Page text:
Politics

Connie Mack Collects More U.S. Senate Endorsements, North Florida Heavyweights Still Divided

By: Eric Giunta | Posted: March 8, 2012 1:20 PM
George LeMieux and Connie Mack

George LeMieux and U.S. Rep. Connie Mack | Credit: Gage Skidmore - Flickr

Although none of the Republican candidates looking to defeat Democratic incumbent Bill Nelson commands a monopoly of support, North Florida’s major Republican players seem to agree on one thing: the U.S. Senate race in Florida is a virtual two-way between former U.S. Sen. George LeMieux and U.S. Rep. Connie Mack IV.

“Certainly they’re the two front-runners, in terms of name recognition and fundraising,” Bob McClure, the president and CEO of the James Madison Institute, told Sunshine State News.

The polls seem to bear McClure out. RealClearPolitics shows polls averaging Mack polling near 39 percent, with LeMieux trailing behind at 9 percent, and retired U.S. Army Colonel Mike McCalister at 5 percent. Some 42 percent of Republican voters remain undecided.

In the three months since Mack announced his Senate candidacy, he’s amassed a modest but impressive set of prominent endorsements.

To date, five congressmen have endorsed Mack’s bid for the Senate, and so have state Sen. John Thrasher, R-Jacksonville, a former chairman of the Republican Party of Florida, and state Senate President Mike Haridopolos, R-Merritt Island. Sunshine State News has obtained a copy of an exclusive invitation to a Thursday night fundraiser, at which four additional congressmen will publicize their endorsements, including U.S. Rep. Cliff Stearns, R-Ocala.

Mack is viewed by some of his supporters to be a principled conservative who can address the economy and unemployment issues, foremost on the minds of Panhandle and First Coast Republicans.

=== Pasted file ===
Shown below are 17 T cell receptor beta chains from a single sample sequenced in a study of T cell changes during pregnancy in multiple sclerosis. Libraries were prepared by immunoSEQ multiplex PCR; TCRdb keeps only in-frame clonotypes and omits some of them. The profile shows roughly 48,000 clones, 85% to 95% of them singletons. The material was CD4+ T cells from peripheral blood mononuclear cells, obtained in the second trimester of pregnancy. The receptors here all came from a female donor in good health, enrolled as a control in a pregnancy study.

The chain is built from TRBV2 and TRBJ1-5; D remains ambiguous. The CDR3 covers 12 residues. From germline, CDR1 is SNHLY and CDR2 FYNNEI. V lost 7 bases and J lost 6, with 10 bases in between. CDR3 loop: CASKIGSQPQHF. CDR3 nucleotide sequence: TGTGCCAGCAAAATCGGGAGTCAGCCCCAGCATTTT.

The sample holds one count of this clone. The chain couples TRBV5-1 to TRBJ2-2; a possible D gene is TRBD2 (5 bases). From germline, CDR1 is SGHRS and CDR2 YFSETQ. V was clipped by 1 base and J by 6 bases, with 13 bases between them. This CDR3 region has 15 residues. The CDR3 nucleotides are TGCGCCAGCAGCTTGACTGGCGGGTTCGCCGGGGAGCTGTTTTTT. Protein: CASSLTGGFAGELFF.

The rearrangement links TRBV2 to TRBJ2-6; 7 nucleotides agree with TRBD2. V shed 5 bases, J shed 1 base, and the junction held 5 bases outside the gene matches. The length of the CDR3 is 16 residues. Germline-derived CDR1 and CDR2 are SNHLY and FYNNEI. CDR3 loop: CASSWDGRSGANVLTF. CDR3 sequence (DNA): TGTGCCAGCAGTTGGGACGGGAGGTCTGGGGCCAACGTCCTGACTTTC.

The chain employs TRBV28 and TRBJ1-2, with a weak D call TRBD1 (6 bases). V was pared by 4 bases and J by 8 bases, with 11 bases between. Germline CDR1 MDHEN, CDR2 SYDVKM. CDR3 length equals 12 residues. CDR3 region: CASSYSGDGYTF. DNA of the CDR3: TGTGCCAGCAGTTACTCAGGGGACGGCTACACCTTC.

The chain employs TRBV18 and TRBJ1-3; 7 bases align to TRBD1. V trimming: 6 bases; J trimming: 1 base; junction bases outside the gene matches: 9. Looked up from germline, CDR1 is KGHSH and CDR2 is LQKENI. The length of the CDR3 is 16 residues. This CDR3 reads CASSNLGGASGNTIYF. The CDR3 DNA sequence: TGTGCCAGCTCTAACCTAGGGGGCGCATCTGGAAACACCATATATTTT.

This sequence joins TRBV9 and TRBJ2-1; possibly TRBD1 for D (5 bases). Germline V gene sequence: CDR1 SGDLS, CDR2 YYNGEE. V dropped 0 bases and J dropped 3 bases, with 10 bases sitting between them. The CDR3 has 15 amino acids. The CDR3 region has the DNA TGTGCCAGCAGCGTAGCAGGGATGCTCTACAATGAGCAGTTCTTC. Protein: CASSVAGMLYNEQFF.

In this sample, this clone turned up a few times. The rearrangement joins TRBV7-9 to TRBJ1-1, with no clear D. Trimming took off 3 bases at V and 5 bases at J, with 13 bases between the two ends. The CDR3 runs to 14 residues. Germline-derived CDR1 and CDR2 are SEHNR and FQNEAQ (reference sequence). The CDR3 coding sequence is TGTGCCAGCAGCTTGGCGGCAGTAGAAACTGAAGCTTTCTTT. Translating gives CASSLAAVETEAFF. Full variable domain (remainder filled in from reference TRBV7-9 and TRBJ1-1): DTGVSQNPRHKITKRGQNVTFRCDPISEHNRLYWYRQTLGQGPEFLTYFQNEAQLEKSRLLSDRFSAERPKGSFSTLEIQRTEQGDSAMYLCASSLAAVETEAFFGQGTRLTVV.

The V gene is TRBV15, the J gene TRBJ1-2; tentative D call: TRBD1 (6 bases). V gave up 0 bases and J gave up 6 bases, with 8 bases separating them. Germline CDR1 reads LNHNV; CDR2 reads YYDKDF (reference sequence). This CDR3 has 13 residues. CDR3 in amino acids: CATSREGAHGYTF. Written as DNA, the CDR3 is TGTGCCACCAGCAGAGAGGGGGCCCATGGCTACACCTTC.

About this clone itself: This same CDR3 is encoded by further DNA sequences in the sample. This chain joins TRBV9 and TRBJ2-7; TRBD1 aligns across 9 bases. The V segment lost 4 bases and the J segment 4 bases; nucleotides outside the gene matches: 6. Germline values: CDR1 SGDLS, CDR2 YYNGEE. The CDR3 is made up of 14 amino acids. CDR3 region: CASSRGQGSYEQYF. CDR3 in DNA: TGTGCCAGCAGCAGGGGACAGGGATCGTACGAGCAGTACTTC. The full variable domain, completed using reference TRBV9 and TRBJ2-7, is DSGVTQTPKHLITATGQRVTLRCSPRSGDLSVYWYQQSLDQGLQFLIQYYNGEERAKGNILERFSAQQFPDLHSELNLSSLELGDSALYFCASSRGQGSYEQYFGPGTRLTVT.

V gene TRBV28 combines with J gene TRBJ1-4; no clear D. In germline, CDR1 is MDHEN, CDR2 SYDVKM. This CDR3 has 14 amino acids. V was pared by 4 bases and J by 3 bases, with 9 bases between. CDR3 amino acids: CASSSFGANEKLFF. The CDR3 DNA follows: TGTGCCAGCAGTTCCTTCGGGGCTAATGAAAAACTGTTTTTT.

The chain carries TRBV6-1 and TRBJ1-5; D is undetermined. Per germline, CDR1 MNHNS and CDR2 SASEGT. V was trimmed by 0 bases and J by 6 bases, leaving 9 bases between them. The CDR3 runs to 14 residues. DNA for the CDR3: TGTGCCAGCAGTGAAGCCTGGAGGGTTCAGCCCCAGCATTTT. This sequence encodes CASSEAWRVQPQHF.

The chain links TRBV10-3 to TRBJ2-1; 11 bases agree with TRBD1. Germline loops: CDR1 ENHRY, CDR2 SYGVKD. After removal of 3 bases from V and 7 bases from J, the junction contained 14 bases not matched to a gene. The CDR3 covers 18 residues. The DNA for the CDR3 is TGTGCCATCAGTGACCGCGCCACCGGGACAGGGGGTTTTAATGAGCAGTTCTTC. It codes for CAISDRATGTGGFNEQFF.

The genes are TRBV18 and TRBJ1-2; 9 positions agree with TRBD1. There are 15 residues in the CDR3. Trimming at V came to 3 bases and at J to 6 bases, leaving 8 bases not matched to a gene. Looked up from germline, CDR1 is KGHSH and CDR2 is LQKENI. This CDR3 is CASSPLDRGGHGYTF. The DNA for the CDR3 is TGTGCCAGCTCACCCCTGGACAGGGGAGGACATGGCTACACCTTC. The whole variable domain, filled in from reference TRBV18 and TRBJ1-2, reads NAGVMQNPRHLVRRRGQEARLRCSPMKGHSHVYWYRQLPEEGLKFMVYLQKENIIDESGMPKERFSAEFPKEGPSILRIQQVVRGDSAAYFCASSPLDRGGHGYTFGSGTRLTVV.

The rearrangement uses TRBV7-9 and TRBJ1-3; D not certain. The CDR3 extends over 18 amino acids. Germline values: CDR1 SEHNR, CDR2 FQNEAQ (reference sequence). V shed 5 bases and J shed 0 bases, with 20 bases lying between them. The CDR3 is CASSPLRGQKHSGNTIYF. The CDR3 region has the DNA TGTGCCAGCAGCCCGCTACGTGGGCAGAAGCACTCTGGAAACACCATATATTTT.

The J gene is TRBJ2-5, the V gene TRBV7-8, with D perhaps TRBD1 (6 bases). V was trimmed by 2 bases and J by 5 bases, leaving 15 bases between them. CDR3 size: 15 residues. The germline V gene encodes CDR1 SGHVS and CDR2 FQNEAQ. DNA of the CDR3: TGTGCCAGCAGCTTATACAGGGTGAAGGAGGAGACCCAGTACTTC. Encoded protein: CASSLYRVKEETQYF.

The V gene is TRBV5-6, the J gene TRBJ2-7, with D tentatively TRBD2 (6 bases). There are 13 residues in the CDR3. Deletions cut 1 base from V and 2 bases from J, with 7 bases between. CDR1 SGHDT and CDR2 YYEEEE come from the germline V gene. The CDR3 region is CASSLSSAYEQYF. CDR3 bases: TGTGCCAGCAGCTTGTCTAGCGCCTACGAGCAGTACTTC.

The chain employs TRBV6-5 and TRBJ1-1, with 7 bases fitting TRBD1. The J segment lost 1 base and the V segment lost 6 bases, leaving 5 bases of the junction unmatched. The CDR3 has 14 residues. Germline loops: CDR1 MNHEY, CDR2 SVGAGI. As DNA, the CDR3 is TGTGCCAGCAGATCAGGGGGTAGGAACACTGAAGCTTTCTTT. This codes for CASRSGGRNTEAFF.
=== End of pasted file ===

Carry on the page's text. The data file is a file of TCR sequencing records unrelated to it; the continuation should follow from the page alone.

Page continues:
U.S. Rep. Jeff Miller, R-Pensacola, explained to Sunshine State News how his endorsement reflects what he believes to be the concerns of Republican voters living in the Panhandle.

“Northwest Florida traditionally votes more conservative than the rest of Florida," Miller said. "I think Representative Mack’s long history of fiscal conservatism, going back to the state House, gives him the upper hand. Mack has been a consistent free-market conservative and a reliable vote for small business. I think he is talking about the issues that are important to most Floridians.”

LeMieux has also garnered an impressive array of endorsements, including such North Florida political heavyweights as former RPOF Chairman Tom Slade and former Jacksonville Mayor John Peyton. LeMieux’s also been endorsed by 26 state legislators including Sen. Stephen Wise, R-Jacksonville, Rep. Clay Ford, R-Gulf Breeze, Rep. Matt Gaetz, R-Fort Walton Beach, Rep. Charles Van Zant, R-Keystone Heights, and Rep. Jimmy Patronis, R-Panama City. Former Mississippi Governor Haley Barbour and popular conservative radio host Joyce Kaufman have also endorsed the former senator.

On Feb. 21, LeMieux emerged the victor of a straw poll at the annual conference of the Florida Federation of Republican Women in Tallahassee. Although she would not disclose the exact numbers, Tallahassee chapter president Cynthia Henderson confirmed that LeMieux won by “an overwhelming majority” of the votes, and attributed his success to his personal warmth and affability, and to his confronting head-on what McClure calls the “millstone” around LeMieux’s political neck -- his long record of working with Republican apostate former Gov. Charlie Crist.

LeMieux urged attendees to focus on his conservative voting record, and take into consideration that virtually every Republican, including Mack, at some point in their career supported Crist’s political ambitions before the former governor left the GOP to continue his run in the 2010 U.S. Senate race with no party affiliation.

“Congressman Mack has been very involved with the more conservative, ‘tea party’ base of the Republican Party, but Senator LeMieux has also governed pretty conservatively,” McClure said. “North Florida Republicans tend more conservative” than their Central and South Florida counterparts, McClure noted. “Our observation is that the region’s voters have three main concerns on their mind: an overreaching federal government, out-of-control spending levels, and an increasingly socialized health-care system.”